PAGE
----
Following the termination of the ALP event, some learning providers stayed on for the evening event for MIA-ACCA Joint Scheme Students. ACCA representatives: John Cunningham, ACCA Regional Head of Education, Europe and Americas and Dorothy Woods, ACCA Qualification Change Lead, Europe and Americas led a short session providing hints and tips related to examinations.

    MIA CEO and technical representatives then opened a discussion whereby the ACCA students present were given the opportunity to share their perspectives on how MIA and ACCA can better support them.
    Institute CEO, Maria Cauchi Delia remarked that “through the MIA-ACCA Joint Scheme, the MIA supports students, tutors and ALPs. We were delighted by the positive response to the event and we now look forward to act on the constructive feedback we have received.”

    John Cunningham commented that “the job market for professional accountants in Malta is strong, with great opportunities for bright and capable candidates. Events like these between MIA and ACCA are crucial in helping tutors and students to be well trained for the successful careers in Accounting that the Maltese economy needs.”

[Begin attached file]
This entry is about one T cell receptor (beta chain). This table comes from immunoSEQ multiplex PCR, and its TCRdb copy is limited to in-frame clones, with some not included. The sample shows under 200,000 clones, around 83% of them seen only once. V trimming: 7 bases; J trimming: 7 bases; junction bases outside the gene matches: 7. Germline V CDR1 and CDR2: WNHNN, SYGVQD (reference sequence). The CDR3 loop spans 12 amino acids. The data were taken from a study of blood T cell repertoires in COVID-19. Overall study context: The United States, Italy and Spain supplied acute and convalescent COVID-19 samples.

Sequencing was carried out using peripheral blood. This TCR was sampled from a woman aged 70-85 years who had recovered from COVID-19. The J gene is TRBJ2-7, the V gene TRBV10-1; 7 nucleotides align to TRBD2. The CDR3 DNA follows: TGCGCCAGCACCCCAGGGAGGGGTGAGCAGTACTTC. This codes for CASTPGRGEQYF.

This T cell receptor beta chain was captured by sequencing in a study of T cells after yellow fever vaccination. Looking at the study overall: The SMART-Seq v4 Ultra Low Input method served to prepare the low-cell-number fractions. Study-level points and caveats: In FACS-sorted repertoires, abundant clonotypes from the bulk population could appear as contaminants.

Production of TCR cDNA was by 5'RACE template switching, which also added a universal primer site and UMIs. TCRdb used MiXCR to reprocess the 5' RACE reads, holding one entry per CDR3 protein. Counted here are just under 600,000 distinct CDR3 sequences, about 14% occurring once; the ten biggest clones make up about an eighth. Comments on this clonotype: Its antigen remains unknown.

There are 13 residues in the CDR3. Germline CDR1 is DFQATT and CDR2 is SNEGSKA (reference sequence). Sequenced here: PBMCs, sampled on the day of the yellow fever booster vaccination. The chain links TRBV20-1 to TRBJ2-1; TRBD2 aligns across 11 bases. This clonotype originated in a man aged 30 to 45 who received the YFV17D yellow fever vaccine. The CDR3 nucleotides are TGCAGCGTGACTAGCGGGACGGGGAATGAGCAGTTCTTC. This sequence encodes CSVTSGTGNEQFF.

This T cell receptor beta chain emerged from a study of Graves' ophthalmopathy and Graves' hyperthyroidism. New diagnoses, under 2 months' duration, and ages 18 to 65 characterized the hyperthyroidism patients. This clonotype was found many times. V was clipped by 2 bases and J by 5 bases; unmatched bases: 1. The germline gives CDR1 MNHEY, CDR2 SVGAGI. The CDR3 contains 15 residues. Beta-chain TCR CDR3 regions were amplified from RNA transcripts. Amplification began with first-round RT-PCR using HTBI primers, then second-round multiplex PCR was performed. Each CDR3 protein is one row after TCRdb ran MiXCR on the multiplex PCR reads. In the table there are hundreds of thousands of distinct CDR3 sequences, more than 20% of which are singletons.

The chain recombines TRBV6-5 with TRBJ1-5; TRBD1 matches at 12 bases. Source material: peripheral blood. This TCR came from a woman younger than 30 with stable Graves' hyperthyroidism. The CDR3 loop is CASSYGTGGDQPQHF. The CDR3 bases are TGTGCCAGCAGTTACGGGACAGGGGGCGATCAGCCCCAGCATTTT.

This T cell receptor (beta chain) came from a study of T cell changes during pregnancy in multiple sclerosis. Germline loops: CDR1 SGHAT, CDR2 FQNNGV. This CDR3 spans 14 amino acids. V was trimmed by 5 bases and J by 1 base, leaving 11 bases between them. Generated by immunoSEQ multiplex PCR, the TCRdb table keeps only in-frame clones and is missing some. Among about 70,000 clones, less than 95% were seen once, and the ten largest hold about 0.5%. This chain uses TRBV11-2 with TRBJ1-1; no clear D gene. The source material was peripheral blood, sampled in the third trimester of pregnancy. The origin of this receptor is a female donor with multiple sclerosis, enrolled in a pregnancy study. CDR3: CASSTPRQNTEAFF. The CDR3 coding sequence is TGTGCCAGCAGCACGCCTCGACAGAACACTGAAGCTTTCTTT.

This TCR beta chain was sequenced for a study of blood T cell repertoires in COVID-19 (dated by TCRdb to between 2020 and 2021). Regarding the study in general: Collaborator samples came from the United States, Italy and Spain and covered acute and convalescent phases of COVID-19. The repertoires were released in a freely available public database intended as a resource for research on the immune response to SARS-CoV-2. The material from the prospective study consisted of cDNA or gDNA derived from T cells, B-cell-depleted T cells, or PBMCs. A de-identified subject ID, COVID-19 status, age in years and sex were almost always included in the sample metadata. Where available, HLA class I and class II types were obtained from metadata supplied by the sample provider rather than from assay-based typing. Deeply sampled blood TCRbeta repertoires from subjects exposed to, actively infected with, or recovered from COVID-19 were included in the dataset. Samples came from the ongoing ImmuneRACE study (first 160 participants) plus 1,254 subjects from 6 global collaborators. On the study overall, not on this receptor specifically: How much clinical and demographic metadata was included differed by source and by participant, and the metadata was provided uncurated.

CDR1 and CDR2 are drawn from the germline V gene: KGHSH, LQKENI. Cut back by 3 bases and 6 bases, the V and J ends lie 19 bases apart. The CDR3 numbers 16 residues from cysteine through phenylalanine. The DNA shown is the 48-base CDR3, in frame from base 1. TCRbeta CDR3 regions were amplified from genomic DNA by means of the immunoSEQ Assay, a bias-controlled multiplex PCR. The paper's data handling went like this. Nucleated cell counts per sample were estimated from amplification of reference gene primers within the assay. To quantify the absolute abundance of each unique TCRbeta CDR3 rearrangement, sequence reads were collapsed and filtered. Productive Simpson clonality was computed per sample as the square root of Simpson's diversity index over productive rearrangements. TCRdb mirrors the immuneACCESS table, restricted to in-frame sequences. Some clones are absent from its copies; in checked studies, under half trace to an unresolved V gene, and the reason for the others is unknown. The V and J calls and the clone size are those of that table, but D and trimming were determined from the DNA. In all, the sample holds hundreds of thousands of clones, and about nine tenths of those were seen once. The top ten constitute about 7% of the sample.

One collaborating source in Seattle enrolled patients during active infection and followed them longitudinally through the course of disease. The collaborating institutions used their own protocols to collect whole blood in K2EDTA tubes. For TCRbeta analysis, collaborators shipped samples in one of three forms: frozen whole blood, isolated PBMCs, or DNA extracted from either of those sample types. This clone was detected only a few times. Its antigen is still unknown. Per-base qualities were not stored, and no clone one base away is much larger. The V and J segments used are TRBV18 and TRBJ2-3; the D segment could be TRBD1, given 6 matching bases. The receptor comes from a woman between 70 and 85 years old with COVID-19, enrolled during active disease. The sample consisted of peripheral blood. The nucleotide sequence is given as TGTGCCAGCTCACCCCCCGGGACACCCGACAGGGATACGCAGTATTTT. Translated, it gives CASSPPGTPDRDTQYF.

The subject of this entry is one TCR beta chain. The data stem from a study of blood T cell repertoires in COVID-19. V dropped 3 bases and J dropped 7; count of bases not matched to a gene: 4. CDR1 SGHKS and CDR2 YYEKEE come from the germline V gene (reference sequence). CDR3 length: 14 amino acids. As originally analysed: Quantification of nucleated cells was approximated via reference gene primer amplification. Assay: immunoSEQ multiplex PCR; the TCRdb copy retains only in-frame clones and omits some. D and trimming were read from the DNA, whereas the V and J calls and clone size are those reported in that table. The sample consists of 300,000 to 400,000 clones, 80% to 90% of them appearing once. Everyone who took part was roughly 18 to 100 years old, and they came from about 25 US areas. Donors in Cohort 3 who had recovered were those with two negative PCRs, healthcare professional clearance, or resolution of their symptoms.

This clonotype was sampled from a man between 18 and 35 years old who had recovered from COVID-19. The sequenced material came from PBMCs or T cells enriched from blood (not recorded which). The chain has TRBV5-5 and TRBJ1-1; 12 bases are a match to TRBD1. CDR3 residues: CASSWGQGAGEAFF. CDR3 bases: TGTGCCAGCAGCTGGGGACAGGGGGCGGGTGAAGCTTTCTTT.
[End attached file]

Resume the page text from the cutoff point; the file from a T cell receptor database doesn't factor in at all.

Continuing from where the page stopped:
ACCA students were subsequently invited for networking drinks with MIA and ACCA representatives and learning providers.
    Visit MIA's Facebook page for more photos
  • 12 Dec 2019 10:29 | Deleted user
    The 5th Round Mutual Evaluation Report on Malta published by MoneyVal analysed the level of effectiveness of Malta’s Anti Money Laundering (AML) and Combating the Financing of Terrorism (CFT) system and sets out a number of recommendations to strengthen Malta’s AML/CFT regime.
    On the 12th of December, the Malta Institute of Accountants (MIA) held a discussion forum relating to the aftermath of the MoneyVal report. A panel consisting of representatives of the banking industry and regulatory authorities discussed the results and replied to questions from the floor. This event was attended by over 200 members. The panel was formed by Ms. Marisa Frendo, MLRO and Compliance Manager of Bank of Valletta plc; Mr. Marcel Cassar, CEO of APS Bank and Chairman of the Malta Bankers Association; Dr. Michael Xuereb, Senior Advisor to the CEO’s Office at MFSA; and Dr. Alex Mangion, Head of the FIAU’s legal unit. The panel was moderated by Mr. Fabio Axisa, the MIA President.